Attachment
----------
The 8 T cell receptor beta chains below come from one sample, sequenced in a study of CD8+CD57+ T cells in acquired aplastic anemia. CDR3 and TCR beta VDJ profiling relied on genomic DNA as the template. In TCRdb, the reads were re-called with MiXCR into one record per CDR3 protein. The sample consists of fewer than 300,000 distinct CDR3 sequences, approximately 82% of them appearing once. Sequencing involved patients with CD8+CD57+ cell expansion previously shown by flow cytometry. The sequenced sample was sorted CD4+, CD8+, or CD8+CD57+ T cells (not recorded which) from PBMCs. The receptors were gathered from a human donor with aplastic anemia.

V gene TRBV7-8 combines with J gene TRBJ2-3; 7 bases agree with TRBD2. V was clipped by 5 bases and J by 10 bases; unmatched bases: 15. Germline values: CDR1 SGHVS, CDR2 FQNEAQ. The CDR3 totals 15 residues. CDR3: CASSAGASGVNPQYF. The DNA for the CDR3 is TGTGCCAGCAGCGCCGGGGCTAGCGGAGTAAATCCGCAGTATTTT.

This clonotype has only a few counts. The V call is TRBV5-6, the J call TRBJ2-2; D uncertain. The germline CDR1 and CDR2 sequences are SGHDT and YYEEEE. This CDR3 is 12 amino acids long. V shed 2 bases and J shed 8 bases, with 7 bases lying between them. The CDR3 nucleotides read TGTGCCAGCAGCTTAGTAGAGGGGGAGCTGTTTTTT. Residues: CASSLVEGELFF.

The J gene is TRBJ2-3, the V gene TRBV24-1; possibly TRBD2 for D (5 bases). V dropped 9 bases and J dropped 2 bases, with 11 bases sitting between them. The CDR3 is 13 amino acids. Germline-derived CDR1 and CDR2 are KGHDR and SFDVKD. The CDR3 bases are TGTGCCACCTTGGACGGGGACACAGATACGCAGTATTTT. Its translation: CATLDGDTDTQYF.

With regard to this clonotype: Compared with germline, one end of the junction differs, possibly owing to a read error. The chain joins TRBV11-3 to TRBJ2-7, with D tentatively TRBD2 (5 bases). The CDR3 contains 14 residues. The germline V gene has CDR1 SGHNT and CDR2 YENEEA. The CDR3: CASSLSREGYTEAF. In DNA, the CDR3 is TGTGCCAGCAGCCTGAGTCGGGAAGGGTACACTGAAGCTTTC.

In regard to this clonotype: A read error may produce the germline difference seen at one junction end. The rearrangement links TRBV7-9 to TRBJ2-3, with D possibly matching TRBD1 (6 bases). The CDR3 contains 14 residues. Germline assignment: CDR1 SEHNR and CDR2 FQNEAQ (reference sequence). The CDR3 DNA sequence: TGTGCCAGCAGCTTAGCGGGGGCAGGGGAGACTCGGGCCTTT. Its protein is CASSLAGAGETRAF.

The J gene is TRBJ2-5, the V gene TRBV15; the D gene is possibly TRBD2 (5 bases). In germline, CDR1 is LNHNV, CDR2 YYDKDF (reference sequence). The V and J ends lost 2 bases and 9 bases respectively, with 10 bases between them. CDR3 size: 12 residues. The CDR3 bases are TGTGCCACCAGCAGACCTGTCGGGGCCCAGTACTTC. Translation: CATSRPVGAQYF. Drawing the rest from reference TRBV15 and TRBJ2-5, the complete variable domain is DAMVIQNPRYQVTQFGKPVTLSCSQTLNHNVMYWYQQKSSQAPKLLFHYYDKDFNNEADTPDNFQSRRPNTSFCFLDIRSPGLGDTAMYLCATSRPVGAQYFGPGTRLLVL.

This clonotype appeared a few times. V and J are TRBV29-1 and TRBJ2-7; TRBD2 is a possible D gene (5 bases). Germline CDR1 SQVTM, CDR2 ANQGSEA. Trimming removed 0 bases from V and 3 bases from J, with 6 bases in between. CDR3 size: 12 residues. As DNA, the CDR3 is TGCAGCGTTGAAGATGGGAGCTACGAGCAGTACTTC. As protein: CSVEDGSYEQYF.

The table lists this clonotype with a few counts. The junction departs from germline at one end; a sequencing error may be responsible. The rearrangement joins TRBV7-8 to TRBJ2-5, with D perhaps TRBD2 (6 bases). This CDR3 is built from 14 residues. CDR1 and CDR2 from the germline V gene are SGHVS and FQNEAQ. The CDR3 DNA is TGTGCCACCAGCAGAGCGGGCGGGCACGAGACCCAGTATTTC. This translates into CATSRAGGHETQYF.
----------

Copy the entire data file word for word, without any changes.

The 8 T cell receptor beta chains below come from one sample, sequenced in a study of CD8+CD57+ T cells in acquired aplastic anemia. CDR3 and TCR beta VDJ profiling relied on genomic DNA as the template. In TCRdb, the reads were re-called with MiXCR into one record per CDR3 protein. The sample consists of fewer than 300,000 distinct CDR3 sequences, approximately 82% of them appearing once. Sequencing involved patients with CD8+CD57+ cell expansion previously shown by flow cytometry. The sequenced sample was sorted CD4+, CD8+, or CD8+CD57+ T cells (not recorded which) from PBMCs. The receptors were gathered from a human donor with aplastic anemia.

V gene TRBV7-8 combines with J gene TRBJ2-3; 7 bases agree with TRBD2. V was clipped by 5 bases and J by 10 bases; unmatched bases: 15. Germline values: CDR1 SGHVS, CDR2 FQNEAQ. The CDR3 totals 15 residues. CDR3: CASSAGASGVNPQYF. The DNA for the CDR3 is TGTGCCAGCAGCGCCGGGGCTAGCGGAGTAAATCCGCAGTATTTT.

This clonotype has only a few counts. The V call is TRBV5-6, the J call TRBJ2-2; D uncertain. The germline CDR1 and CDR2 sequences are SGHDT and YYEEEE. This CDR3 is 12 amino acids long. V shed 2 bases and J shed 8 bases, with 7 bases lying between them. The CDR3 nucleotides read TGTGCCAGCAGCTTAGTAGAGGGGGAGCTGTTTTTT. Residues: CASSLVEGELFF.

The J gene is TRBJ2-3, the V gene TRBV24-1; possibly TRBD2 for D (5 bases). V dropped 9 bases and J dropped 2 bases, with 11 bases sitting between them. The CDR3 is 13 amino acids. Germline-derived CDR1 and CDR2 are KGHDR and SFDVKD. The CDR3 bases are TGTGCCACCTTGGACGGGGACACAGATACGCAGTATTTT. Its translation: CATLDGDTDTQYF.

With regard to this clonotype: Compared with germline, one end of the junction differs, possibly owing to a read error. The chain joins TRBV11-3 to TRBJ2-7, with D tentatively TRBD2 (5 bases). The CDR3 contains 14 residues. The germline V gene has CDR1 SGHNT and CDR2 YENEEA. The CDR3: CASSLSREGYTEAF. In DNA, the CDR3 is TGTGCCAGCAGCCTGAGTCGGGAAGGGTACACTGAAGCTTTC.

In regard to this clonotype: A read error may produce the germline difference seen at one junction end. The rearrangement links TRBV7-9 to TRBJ2-3, with D possibly matching TRBD1 (6 bases). The CDR3 contains 14 residues. Germline assignment: CDR1 SEHNR and CDR2 FQNEAQ (reference sequence). The CDR3 DNA sequence: TGTGCCAGCAGCTTAGCGGGGGCAGGGGAGACTCGGGCCTTT. Its protein is CASSLAGAGETRAF.

The J gene is TRBJ2-5, the V gene TRBV15; the D gene is possibly TRBD2 (5 bases). In germline, CDR1 is LNHNV, CDR2 YYDKDF (reference sequence). The V and J ends lost 2 bases and 9 bases respectively, with 10 bases between them. CDR3 size: 12 residues. The CDR3 bases are TGTGCCACCAGCAGACCTGTCGGGGCCCAGTACTTC. Translation: CATSRPVGAQYF. Drawing the rest from reference TRBV15 and TRBJ2-5, the complete variable domain is DAMVIQNPRYQVTQFGKPVTLSCSQTLNHNVMYWYQQKSSQAPKLLFHYYDKDFNNEADTPDNFQSRRPNTSFCFLDIRSPGLGDTAMYLCATSRPVGAQYFGPGTRLLVL.

This clonotype appeared a few times. V and J are TRBV29-1 and TRBJ2-7; TRBD2 is a possible D gene (5 bases). Germline CDR1 SQVTM, CDR2 ANQGSEA. Trimming removed 0 bases from V and 3 bases from J, with 6 bases in between. CDR3 size: 12 residues. As DNA, the CDR3 is TGCAGCGTTGAAGATGGGAGCTACGAGCAGTACTTC. As protein: CSVEDGSYEQYF.

The table lists this clonotype with a few counts. The junction departs from germline at one end; a sequencing error may be responsible. The rearrangement joins TRBV7-8 to TRBJ2-5, with D perhaps TRBD2 (6 bases). This CDR3 is built from 14 residues. CDR1 and CDR2 from the germline V gene are SGHVS and FQNEAQ. The CDR3 DNA is TGTGCCACCAGCAGAGCGGGCGGGCACGAGACCCAGTATTTC. This translates into CATSRAGGHETQYF.